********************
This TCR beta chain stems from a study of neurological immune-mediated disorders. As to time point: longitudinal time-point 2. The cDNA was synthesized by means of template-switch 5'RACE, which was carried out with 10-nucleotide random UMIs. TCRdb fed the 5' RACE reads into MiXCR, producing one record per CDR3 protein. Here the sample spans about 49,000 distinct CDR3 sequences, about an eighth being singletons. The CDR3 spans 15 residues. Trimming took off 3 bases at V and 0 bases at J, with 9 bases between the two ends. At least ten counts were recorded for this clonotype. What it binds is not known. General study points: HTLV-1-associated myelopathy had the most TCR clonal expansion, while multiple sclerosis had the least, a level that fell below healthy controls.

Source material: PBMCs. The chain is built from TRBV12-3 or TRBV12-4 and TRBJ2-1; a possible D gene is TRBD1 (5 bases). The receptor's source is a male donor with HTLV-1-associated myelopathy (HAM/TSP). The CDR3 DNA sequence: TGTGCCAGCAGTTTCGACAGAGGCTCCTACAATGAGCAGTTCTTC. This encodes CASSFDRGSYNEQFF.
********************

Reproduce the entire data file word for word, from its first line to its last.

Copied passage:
This TCR beta chain stems from a study of neurological immune-mediated disorders. As to time point: longitudinal time-point 2. The cDNA was synthesized by means of template-switch 5'RACE, which was carried out with 10-nucleotide random UMIs. TCRdb fed the 5' RACE reads into MiXCR, producing one record per CDR3 protein. Here the sample spans about 49,000 distinct CDR3 sequences, about an eighth being singletons. The CDR3 spans 15 residues. Trimming took off 3 bases at V and 0 bases at J, with 9 bases between the two ends. At least ten counts were recorded for this clonotype. What it binds is not known. General study points: HTLV-1-associated myelopathy had the most TCR clonal expansion, while multiple sclerosis had the least, a level that fell below healthy controls.

Source material: PBMCs. The chain is built from TRBV12-3 or TRBV12-4 and TRBJ2-1; a possible D gene is TRBD1 (5 bases). The receptor's source is a male donor with HTLV-1-associated myelopathy (HAM/TSP). The CDR3 DNA sequence: TGTGCCAGCAGTTTCGACAGAGGCTCCTACAATGAGCAGTTCTTC. This encodes CASSFDRGSYNEQFF.